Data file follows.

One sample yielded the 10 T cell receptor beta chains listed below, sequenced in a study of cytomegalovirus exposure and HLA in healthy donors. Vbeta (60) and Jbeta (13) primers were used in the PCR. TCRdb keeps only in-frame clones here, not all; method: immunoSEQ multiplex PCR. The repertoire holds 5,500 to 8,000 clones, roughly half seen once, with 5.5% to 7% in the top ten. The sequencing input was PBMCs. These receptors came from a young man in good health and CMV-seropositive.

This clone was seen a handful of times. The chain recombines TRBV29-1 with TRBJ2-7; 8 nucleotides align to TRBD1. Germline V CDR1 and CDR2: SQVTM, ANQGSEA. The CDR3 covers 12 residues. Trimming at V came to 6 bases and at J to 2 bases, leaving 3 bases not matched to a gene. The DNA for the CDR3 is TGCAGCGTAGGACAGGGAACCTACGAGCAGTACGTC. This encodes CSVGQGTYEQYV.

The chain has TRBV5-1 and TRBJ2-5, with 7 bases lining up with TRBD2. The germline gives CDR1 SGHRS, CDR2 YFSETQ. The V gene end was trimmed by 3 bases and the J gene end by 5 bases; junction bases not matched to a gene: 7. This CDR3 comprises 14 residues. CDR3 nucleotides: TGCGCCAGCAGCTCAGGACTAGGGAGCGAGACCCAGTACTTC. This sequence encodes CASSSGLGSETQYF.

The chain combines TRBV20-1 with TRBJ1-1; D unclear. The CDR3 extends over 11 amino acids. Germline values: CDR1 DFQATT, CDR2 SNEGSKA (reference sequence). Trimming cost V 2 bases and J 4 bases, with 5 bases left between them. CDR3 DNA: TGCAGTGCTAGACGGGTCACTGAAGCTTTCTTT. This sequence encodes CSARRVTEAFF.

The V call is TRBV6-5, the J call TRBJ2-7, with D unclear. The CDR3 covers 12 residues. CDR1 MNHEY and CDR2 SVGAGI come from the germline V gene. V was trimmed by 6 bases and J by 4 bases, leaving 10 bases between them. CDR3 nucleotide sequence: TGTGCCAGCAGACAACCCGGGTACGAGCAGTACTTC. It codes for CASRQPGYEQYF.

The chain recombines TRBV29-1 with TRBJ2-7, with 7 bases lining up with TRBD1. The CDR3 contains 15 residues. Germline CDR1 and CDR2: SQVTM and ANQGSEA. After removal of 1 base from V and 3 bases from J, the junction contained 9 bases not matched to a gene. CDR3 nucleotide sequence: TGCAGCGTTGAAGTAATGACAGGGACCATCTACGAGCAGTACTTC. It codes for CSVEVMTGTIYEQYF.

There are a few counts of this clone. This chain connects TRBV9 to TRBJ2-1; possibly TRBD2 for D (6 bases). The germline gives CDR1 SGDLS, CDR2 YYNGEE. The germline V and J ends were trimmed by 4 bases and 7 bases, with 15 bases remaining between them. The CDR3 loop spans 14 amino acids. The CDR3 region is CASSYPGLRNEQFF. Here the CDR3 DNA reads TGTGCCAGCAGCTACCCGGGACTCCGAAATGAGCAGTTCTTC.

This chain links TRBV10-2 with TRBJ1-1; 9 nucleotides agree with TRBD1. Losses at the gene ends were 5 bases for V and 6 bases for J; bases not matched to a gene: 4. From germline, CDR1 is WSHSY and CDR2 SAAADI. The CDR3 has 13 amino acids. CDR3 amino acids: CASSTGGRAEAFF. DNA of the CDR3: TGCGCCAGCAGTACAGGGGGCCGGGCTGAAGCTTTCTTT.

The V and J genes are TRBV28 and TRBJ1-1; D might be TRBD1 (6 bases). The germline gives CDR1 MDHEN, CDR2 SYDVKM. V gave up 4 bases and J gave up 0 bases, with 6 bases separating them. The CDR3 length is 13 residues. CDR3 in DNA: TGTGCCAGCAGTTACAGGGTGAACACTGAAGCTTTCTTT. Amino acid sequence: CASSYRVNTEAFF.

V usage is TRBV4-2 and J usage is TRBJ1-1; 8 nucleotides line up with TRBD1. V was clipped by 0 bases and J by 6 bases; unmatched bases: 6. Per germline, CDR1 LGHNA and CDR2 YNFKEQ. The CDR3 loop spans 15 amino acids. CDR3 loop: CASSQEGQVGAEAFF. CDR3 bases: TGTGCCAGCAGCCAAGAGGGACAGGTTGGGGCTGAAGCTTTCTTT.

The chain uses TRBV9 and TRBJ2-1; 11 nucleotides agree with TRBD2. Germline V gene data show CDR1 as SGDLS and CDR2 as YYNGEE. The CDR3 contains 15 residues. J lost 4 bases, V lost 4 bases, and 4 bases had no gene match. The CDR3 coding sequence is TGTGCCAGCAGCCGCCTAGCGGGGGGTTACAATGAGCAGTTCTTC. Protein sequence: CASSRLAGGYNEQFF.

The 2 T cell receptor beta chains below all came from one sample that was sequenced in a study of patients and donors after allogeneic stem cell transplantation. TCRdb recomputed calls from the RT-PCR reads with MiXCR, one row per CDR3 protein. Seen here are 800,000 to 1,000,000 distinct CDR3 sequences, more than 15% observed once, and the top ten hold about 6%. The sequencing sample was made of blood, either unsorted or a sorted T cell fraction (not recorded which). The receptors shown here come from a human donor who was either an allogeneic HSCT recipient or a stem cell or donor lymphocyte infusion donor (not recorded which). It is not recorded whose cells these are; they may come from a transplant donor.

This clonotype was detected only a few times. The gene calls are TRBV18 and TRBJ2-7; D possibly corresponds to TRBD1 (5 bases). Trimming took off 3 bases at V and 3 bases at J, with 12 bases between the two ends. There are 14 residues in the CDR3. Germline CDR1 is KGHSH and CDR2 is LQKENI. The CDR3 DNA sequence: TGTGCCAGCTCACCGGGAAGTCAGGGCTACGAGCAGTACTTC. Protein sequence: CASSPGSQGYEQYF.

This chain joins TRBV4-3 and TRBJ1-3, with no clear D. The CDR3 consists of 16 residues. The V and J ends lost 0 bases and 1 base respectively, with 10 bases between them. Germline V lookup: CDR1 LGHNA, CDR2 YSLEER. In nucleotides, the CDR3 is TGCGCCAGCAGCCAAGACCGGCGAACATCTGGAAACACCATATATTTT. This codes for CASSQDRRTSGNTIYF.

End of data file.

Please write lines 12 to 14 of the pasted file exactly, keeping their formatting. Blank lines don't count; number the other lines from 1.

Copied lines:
The 2 T cell receptor beta chains below all came from one sample that was sequenced in a study of patients and donors after allogeneic stem cell transplantation. TCRdb recomputed calls from the RT-PCR reads with MiXCR, one row per CDR3 protein. Seen here are 800,000 to 1,000,000 distinct CDR3 sequences, more than 15% observed once, and the top ten hold about 6%. The sequencing sample was made of blood, either unsorted or a sorted T cell fraction (not recorded which). The receptors shown here come from a human donor who was either an allogeneic HSCT recipient or a stem cell or donor lymphocyte infusion donor (not recorded which). It is not recorded whose cells these are; they may come from a transplant donor.

This clonotype was detected only a few times. The gene calls are TRBV18 and TRBJ2-7; D possibly corresponds to TRBD1 (5 bases). Trimming took off 3 bases at V and 3 bases at J, with 12 bases between the two ends. There are 14 residues in the CDR3. Germline CDR1 is KGHSH and CDR2 is LQKENI. The CDR3 DNA sequence: TGTGCCAGCTCACCGGGAAGTCAGGGCTACGAGCAGTACTTC. Protein sequence: CASSPGSQGYEQYF.

This chain joins TRBV4-3 and TRBJ1-3, with no clear D. The CDR3 consists of 16 residues. The V and J ends lost 0 bases and 1 base respectively, with 10 bases between them. Germline V lookup: CDR1 LGHNA, CDR2 YSLEER. In nucleotides, the CDR3 is TGCGCCAGCAGCCAAGACCGGCGAACATCTGGAAACACCATATATTTT. This codes for CASSQDRRTSGNTIYF.